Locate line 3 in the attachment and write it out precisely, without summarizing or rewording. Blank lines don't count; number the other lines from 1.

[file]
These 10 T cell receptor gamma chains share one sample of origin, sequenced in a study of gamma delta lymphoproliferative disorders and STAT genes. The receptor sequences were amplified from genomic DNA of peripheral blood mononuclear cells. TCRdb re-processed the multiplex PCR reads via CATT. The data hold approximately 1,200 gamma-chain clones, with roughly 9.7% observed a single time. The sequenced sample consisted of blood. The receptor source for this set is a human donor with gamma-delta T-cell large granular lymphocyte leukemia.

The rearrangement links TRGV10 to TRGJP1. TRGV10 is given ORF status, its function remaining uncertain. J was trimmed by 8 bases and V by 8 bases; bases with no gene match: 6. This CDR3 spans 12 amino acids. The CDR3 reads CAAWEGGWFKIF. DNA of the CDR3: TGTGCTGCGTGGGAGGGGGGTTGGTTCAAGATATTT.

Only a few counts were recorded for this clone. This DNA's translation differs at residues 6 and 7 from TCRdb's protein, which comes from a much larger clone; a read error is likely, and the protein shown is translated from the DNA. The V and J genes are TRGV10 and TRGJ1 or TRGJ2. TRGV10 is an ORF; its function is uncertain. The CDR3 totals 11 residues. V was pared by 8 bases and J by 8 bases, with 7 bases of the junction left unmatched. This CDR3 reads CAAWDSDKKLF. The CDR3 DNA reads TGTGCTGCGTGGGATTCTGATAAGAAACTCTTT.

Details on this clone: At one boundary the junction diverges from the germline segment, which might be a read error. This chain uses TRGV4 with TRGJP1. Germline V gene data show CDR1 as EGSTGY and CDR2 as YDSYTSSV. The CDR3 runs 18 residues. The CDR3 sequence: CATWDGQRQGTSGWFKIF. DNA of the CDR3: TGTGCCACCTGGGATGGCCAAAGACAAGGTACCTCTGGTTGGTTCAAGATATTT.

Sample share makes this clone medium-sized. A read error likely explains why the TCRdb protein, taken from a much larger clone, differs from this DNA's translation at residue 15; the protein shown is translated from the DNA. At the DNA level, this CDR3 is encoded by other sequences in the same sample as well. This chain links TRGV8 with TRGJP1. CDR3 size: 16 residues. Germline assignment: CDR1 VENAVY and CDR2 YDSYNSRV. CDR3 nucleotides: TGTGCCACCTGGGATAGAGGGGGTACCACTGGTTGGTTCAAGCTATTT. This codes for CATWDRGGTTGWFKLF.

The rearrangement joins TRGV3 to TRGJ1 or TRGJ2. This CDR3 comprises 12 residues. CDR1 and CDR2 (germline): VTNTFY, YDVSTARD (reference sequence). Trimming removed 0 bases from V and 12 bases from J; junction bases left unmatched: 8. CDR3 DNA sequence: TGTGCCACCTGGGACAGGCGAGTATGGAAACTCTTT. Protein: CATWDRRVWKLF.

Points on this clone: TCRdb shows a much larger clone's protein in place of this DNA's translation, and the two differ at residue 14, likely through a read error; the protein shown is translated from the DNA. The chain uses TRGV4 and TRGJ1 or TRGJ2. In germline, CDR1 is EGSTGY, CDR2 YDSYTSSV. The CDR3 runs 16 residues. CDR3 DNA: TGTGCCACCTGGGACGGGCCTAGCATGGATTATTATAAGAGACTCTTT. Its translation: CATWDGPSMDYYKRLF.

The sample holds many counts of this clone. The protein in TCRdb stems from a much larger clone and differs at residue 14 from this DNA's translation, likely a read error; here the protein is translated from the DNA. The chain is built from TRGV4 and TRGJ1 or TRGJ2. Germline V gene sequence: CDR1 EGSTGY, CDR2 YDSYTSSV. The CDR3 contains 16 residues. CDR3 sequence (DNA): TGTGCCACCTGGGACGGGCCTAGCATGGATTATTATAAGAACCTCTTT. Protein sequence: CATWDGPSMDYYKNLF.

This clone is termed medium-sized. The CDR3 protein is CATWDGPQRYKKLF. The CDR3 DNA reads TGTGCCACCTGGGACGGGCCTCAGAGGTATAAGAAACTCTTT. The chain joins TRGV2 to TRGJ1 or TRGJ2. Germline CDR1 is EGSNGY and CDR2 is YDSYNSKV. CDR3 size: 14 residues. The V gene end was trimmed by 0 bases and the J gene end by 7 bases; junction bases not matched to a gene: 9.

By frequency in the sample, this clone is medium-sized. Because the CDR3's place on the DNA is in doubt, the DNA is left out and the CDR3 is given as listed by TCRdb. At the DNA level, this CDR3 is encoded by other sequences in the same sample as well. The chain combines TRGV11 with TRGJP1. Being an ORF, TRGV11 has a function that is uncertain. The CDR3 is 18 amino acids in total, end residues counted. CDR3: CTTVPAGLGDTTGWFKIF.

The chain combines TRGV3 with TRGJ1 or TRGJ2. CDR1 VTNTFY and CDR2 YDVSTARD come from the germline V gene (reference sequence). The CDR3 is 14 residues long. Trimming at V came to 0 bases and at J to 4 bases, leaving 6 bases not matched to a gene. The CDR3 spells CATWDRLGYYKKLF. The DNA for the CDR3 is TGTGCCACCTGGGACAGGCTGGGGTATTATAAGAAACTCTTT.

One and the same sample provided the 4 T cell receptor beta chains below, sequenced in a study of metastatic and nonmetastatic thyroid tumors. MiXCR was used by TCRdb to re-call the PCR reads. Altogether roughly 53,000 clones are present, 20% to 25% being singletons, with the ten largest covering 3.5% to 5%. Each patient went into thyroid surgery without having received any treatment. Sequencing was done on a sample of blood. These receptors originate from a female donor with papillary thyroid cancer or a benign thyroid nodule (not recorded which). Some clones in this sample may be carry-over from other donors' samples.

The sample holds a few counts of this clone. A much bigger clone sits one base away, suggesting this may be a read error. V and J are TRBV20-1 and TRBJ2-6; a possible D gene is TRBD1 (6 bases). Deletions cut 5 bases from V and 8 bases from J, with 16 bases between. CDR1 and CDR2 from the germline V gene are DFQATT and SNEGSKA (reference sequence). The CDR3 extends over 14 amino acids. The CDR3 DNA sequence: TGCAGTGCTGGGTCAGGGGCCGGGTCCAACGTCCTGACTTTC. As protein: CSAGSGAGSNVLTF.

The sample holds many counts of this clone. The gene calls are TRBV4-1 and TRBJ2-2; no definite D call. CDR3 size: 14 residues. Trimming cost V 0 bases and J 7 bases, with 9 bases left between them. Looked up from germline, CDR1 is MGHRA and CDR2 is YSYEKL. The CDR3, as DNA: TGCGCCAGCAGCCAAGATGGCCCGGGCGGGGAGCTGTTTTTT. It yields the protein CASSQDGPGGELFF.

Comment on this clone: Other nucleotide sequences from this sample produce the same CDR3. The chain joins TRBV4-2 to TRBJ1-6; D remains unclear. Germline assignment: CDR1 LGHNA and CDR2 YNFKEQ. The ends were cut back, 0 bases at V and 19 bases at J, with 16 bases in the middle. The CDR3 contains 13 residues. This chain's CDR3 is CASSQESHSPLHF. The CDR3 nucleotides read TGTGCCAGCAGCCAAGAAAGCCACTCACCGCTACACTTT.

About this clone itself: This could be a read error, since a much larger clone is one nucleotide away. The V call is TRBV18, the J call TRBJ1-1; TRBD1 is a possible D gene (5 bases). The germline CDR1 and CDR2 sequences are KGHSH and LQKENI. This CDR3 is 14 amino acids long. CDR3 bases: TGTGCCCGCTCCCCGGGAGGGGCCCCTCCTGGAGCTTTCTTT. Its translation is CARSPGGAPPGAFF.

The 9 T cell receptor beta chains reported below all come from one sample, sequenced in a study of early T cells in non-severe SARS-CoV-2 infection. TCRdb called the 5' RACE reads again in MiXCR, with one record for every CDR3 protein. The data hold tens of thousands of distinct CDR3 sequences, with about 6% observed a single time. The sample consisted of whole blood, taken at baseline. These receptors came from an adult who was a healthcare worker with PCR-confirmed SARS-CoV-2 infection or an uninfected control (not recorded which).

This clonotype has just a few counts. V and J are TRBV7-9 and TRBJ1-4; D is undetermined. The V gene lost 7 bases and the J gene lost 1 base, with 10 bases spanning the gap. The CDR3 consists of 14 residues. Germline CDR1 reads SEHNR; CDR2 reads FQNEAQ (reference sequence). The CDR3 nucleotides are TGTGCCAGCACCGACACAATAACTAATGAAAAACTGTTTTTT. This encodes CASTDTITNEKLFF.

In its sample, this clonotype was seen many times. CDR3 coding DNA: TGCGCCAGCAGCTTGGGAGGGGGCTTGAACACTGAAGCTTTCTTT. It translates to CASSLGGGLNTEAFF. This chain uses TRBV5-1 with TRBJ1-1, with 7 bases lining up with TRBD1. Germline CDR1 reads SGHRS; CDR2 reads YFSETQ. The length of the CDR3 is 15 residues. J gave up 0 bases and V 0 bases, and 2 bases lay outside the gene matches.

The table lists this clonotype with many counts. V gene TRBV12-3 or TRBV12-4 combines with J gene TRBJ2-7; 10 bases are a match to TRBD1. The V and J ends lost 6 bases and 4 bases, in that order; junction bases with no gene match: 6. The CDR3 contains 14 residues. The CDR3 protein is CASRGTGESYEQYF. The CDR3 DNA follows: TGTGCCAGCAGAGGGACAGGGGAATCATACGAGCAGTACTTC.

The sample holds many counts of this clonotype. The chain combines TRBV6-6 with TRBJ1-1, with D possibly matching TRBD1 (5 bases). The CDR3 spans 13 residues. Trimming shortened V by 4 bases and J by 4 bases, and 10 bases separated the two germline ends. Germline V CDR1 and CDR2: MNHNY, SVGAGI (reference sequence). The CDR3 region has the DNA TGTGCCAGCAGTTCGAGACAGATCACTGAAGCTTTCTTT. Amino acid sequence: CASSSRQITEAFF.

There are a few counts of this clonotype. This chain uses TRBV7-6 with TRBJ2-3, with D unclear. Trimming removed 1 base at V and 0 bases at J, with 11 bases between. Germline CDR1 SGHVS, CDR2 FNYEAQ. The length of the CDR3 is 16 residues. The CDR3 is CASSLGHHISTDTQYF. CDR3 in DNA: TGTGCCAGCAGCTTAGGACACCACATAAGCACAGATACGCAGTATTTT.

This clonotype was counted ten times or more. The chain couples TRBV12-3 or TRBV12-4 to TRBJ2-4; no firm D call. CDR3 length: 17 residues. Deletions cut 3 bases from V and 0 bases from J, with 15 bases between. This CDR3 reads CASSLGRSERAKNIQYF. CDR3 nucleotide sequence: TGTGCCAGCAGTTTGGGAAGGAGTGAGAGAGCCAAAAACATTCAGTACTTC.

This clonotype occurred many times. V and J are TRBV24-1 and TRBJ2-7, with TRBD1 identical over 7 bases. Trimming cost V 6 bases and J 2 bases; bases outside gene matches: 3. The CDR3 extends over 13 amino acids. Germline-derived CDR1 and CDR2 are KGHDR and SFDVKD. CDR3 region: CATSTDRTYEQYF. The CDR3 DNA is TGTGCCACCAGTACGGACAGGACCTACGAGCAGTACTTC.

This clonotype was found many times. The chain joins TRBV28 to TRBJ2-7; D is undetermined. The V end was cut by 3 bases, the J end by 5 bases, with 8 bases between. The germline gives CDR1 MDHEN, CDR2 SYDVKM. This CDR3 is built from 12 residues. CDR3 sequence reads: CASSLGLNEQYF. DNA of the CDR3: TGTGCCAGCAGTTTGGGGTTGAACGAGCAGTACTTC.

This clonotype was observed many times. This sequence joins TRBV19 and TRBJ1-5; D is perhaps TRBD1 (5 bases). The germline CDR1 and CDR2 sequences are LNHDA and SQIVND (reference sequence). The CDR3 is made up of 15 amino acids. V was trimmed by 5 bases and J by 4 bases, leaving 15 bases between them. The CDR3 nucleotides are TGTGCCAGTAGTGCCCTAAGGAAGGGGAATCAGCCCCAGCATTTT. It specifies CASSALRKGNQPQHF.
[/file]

Only a few counts were recorded for this clone. This DNA's translation differs at residues 6 and 7 from TCRdb's protein, which comes from a much larger clone; a read error is likely, and the protein shown is translated from the DNA. The V and J genes are TRGV10 and TRGJ1 or TRGJ2. TRGV10 is an ORF; its function is uncertain. The CDR3 totals 11 residues. V was pared by 8 bases and J by 8 bases, with 7 bases of the junction left unmatched. This CDR3 reads CAAWDSDKKLF. The CDR3 DNA reads TGTGCTGCGTGGGATTCTGATAAGAAACTCTTT.